Posts Tagged ‘
Breast Feeding ’
Wednesday, March 28th, 2012
Learning to Drive With A.D.H.D.
Learning to drive is hard and scary for many teenagers, but the challenges are significantly greater for adolescents who have attention problems.
SAT and ACT to Tighten Rules After Cheating Scandal
Stung by cases of cheating among Long Island high school students, the college entrance exams will now require students to upload photos when they register.
Moms Say It’s Too Hard to Breast-Feed for the Recommended Six Months
A Scottish study finds that moms think the advice to breast-feed for six months is unrealistic. They call for scaling back expectations, but advocates say that’s the wrong approach.
Grandparents Pitch in with Cash to Help Raise Grandkids
Everyone expects grandparents to splurge on gifts for their grandkids, but a new study finds that in many cases the older generation is also spending money to help their progeny with basic needs.
‘Mad Men’ Star Sings Praises of Eating Placenta
January Jones swears by a hearty serving of placenta to help fight exhaustion, and other advocates say it helps battle post partum depression. But studies have yet to prove the maternal benefits.
Alicia Silverstone Chews Food for Her 11-Month-Old Child, Bear Blu
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The actress and animal rights activist posted a video herself feeding her son breakfast on her popular health food website TheKindLife.com over the weekend. The video shows the actress taking a spoonful of food, chewing it, and then passing it open-mouth to her little one.
ADHD, alicia silverstone, Breast Feeding, breastfeeding, cheating, grandparents, January Jones, placenta, placenta pills, SAT, teen driving | Categories:
Monday, March 5th, 2012
Snoring Babies, Troubled Children?
Parents often think that snoring babies are deeply sleeping ones. But perhaps not, a new study suggests, finding that snoring, along with mouth-breathing and sleep apnea, are signs of disordered sleep that may predict long-term problems in children’s behavior and emotional well-being.
Toddler Found in Field After Tornado Dies of Injuries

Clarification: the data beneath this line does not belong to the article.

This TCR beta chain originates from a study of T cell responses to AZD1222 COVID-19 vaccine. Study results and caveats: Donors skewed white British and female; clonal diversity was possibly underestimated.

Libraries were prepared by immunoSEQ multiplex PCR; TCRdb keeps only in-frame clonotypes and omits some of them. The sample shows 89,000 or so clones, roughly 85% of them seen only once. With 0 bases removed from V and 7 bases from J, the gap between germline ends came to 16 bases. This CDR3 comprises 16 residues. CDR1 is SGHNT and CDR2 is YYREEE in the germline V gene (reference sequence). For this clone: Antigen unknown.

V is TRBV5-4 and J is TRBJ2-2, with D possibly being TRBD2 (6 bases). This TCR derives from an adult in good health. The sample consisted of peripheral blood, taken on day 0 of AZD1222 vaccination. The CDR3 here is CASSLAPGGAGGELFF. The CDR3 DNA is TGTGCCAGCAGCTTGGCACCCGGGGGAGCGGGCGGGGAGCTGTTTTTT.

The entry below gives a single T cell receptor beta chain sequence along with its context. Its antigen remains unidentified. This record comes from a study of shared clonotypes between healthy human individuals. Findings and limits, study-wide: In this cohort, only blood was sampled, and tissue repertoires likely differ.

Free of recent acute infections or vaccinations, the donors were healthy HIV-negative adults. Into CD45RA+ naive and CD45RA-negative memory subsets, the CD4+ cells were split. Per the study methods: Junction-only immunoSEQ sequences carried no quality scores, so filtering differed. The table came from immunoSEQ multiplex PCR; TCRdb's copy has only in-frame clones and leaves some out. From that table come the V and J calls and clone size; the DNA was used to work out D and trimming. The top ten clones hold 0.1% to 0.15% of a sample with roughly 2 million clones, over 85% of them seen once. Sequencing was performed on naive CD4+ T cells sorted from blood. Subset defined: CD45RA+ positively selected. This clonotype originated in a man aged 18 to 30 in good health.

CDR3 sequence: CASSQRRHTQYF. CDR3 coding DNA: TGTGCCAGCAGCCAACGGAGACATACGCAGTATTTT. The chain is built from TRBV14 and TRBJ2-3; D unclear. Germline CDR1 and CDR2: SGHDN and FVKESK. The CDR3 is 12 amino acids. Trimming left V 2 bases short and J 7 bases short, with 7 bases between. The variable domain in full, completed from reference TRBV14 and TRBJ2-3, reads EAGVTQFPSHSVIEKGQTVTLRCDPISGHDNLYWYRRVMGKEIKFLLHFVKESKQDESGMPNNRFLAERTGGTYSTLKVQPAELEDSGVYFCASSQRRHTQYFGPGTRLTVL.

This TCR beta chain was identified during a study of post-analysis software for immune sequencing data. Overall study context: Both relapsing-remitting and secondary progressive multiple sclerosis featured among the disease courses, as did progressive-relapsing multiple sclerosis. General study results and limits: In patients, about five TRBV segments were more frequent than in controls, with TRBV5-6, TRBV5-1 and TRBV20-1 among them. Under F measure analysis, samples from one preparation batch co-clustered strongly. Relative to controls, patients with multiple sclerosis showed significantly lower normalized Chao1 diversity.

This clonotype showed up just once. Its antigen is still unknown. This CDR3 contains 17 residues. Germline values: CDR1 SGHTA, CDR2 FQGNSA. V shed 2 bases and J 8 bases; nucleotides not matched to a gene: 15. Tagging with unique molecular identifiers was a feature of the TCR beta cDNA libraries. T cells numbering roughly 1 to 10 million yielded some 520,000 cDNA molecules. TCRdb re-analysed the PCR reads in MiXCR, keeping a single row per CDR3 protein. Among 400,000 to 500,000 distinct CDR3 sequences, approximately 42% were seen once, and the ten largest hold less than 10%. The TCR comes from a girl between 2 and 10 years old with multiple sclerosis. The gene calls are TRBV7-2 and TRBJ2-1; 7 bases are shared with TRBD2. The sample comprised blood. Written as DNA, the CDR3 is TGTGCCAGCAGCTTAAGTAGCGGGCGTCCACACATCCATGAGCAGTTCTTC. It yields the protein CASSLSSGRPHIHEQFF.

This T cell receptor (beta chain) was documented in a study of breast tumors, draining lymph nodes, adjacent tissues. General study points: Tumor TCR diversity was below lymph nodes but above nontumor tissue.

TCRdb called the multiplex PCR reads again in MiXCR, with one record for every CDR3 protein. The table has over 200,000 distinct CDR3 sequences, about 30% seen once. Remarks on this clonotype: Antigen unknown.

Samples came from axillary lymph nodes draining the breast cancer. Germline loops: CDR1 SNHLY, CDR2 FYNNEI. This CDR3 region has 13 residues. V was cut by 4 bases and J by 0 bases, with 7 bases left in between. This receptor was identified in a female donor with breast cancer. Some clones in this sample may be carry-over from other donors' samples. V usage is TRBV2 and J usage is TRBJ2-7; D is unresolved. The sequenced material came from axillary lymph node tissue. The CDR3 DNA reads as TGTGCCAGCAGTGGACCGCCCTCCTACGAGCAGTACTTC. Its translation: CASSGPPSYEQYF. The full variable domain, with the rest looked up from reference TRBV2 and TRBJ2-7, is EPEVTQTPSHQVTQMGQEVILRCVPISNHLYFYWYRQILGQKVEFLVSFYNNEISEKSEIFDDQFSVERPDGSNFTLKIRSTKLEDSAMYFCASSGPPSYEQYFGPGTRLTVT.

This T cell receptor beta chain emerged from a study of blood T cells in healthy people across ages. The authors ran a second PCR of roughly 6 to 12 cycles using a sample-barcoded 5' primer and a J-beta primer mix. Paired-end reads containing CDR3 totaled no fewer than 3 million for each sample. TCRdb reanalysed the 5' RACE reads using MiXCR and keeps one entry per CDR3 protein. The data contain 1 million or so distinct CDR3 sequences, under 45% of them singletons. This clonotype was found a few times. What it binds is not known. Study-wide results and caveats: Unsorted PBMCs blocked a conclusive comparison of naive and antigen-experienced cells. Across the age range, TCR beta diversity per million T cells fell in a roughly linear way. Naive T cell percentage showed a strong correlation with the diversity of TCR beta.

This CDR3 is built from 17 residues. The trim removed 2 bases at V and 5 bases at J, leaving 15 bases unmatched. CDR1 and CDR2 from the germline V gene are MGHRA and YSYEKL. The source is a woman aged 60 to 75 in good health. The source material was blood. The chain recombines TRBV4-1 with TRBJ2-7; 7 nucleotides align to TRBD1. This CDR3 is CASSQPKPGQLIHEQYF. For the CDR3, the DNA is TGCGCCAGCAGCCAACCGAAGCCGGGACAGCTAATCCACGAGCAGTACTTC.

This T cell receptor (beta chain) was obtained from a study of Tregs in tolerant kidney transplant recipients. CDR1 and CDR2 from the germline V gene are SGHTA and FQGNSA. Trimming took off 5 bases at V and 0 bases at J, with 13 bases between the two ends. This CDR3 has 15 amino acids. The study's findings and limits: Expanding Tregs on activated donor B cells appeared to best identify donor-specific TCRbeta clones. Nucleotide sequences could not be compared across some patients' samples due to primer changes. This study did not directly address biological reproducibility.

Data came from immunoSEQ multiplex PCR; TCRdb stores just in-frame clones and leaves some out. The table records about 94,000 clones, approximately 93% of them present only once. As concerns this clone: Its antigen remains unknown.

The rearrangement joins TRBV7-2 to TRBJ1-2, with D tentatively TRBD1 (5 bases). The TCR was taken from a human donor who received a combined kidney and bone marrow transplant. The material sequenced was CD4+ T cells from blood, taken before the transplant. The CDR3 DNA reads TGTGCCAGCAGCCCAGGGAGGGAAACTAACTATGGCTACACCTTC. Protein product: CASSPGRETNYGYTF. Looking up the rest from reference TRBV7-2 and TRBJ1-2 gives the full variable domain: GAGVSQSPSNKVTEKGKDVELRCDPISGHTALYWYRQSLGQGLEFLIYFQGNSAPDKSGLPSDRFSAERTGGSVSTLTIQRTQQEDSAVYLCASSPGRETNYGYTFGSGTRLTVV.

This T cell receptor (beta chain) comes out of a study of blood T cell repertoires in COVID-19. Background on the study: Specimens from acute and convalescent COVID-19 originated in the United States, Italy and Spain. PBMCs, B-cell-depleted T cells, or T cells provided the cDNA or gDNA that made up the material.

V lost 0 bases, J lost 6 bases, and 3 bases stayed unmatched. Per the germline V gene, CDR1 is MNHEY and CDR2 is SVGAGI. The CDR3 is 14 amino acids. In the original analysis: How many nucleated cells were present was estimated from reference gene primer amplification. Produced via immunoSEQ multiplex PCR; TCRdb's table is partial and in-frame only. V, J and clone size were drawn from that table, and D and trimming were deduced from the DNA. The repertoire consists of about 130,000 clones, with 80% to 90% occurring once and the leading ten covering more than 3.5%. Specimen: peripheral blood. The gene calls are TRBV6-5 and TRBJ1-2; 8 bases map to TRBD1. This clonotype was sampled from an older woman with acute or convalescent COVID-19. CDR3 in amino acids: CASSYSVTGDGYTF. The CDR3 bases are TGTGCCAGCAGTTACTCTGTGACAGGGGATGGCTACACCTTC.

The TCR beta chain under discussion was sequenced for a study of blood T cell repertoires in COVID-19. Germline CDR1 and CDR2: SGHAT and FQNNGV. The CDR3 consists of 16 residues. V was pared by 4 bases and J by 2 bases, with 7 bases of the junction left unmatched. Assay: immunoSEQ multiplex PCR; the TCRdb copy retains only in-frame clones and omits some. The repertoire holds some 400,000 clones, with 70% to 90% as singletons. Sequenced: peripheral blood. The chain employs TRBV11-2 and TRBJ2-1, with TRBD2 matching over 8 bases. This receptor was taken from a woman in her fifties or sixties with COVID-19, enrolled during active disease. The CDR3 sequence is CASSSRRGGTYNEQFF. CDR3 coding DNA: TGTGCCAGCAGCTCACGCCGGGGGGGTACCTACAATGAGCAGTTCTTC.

A toddler who was found alive in a field in tornado-ravaged southeastern Indiana after her parents and two siblings were killed when a twister struck their mobile home died on Sunday of her injuries, her family said.
Youngest Kids in Class More Likely to Be Diagnosed with ADHD
Children who are the youngest in their class are more likely than their older classmates to be diagnosed and given medication for attention-deficit hyperactivity disorder (ADHD) — suggesting that immaturity may be part of the problem, not ADHD.
Movie Boozing Tied to Kids’ Binge Drinking
How much drinking kids and teens had seen in recent movies was linked to the chances they overdid it on alcohol themselves in a new study from six European countries.
Smoke Exposure Late in Pregnancy Might Boost Baby’s Eczema Risk
A mother’s exposure to tobacco smoke during the last three months of pregnancy may increase the risk that her child will develop the allergic skin condition eczema during infancy, a new study suggests.
How Beyoncé’s Public Breast-Feeding Changes the Nursing-in-Public Debate
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When Beyoncé breast-fed Blue Ivy at a restaurant, was she intentionally making a statement about a woman’s right to nurse in public?
ADHD, Beyonce, binge drinking, Blue Ivy, Breast Feeding, breastfeeding, eczema, smoking, snoring, teen drinking, tornado | Categories:
Thursday, March 1st, 2012
Finding Food Allergy Allies